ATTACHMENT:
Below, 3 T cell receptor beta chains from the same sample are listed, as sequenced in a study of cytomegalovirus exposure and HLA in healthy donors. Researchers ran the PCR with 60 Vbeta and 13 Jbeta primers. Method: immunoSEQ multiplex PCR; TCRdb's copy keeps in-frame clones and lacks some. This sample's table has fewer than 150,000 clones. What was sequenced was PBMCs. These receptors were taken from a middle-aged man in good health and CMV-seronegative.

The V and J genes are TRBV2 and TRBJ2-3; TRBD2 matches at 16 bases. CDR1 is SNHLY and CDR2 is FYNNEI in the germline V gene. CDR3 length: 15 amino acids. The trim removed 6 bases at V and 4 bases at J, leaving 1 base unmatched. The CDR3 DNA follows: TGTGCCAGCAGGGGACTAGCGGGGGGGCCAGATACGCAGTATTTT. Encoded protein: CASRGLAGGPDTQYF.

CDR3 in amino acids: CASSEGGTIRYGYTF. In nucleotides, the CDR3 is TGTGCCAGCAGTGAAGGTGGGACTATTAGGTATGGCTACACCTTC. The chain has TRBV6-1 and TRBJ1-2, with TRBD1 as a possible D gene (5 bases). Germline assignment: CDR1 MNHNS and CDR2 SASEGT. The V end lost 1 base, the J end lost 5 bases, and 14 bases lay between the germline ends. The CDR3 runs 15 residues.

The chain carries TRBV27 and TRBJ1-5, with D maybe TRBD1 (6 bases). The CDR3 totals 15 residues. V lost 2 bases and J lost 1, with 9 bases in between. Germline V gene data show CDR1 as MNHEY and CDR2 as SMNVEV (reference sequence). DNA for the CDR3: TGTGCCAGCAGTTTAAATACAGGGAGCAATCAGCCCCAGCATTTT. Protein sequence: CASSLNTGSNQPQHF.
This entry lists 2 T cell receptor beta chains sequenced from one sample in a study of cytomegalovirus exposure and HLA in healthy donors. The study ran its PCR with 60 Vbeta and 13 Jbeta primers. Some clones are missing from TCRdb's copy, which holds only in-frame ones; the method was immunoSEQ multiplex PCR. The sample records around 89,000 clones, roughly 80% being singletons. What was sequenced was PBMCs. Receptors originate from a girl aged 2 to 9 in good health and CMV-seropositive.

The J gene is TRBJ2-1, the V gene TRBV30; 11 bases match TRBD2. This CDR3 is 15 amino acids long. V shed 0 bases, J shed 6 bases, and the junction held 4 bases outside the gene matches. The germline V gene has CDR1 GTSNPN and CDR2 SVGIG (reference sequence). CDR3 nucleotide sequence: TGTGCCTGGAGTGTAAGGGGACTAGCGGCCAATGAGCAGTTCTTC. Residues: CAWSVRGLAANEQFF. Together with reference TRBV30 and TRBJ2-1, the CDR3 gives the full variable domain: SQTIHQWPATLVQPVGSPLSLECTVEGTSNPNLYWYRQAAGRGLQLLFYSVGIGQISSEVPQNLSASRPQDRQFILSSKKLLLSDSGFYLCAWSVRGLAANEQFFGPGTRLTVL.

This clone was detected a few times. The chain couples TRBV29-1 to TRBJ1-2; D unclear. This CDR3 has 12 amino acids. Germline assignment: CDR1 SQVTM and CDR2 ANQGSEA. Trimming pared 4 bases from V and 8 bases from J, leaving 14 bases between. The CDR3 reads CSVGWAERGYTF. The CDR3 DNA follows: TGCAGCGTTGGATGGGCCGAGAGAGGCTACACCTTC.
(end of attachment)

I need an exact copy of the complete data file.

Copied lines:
Below, 3 T cell receptor beta chains from the same sample are listed, as sequenced in a study of cytomegalovirus exposure and HLA in healthy donors. Researchers ran the PCR with 60 Vbeta and 13 Jbeta primers. Method: immunoSEQ multiplex PCR; TCRdb's copy keeps in-frame clones and lacks some. This sample's table has fewer than 150,000 clones. What was sequenced was PBMCs. These receptors were taken from a middle-aged man in good health and CMV-seronegative.

The V and J genes are TRBV2 and TRBJ2-3; TRBD2 matches at 16 bases. CDR1 is SNHLY and CDR2 is FYNNEI in the germline V gene. CDR3 length: 15 amino acids. The trim removed 6 bases at V and 4 bases at J, leaving 1 base unmatched. The CDR3 DNA follows: TGTGCCAGCAGGGGACTAGCGGGGGGGCCAGATACGCAGTATTTT. Encoded protein: CASRGLAGGPDTQYF.

CDR3 in amino acids: CASSEGGTIRYGYTF. In nucleotides, the CDR3 is TGTGCCAGCAGTGAAGGTGGGACTATTAGGTATGGCTACACCTTC. The chain has TRBV6-1 and TRBJ1-2, with TRBD1 as a possible D gene (5 bases). Germline assignment: CDR1 MNHNS and CDR2 SASEGT. The V end lost 1 base, the J end lost 5 bases, and 14 bases lay between the germline ends. The CDR3 runs 15 residues.

The chain carries TRBV27 and TRBJ1-5, with D maybe TRBD1 (6 bases). The CDR3 totals 15 residues. V lost 2 bases and J lost 1, with 9 bases in between. Germline V gene data show CDR1 as MNHEY and CDR2 as SMNVEV (reference sequence). DNA for the CDR3: TGTGCCAGCAGTTTAAATACAGGGAGCAATCAGCCCCAGCATTTT. Protein sequence: CASSLNTGSNQPQHF.
This entry lists 2 T cell receptor beta chains sequenced from one sample in a study of cytomegalovirus exposure and HLA in healthy donors. The study ran its PCR with 60 Vbeta and 13 Jbeta primers. Some clones are missing from TCRdb's copy, which holds only in-frame ones; the method was immunoSEQ multiplex PCR. The sample records around 89,000 clones, roughly 80% being singletons. What was sequenced was PBMCs. Receptors originate from a girl aged 2 to 9 in good health and CMV-seropositive.

The J gene is TRBJ2-1, the V gene TRBV30; 11 bases match TRBD2. This CDR3 is 15 amino acids long. V shed 0 bases, J shed 6 bases, and the junction held 4 bases outside the gene matches. The germline V gene has CDR1 GTSNPN and CDR2 SVGIG (reference sequence). CDR3 nucleotide sequence: TGTGCCTGGAGTGTAAGGGGACTAGCGGCCAATGAGCAGTTCTTC. Residues: CAWSVRGLAANEQFF. Together with reference TRBV30 and TRBJ2-1, the CDR3 gives the full variable domain: SQTIHQWPATLVQPVGSPLSLECTVEGTSNPNLYWYRQAAGRGLQLLFYSVGIGQISSEVPQNLSASRPQDRQFILSSKKLLLSDSGFYLCAWSVRGLAANEQFFGPGTRLTVL.

This clone was detected a few times. The chain couples TRBV29-1 to TRBJ1-2; D unclear. This CDR3 has 12 amino acids. Germline assignment: CDR1 SQVTM and CDR2 ANQGSEA. Trimming pared 4 bases from V and 8 bases from J, leaving 14 bases between. The CDR3 reads CSVGWAERGYTF. The CDR3 DNA follows: TGCAGCGTTGGATGGGCCGAGAGAGGCTACACCTTC.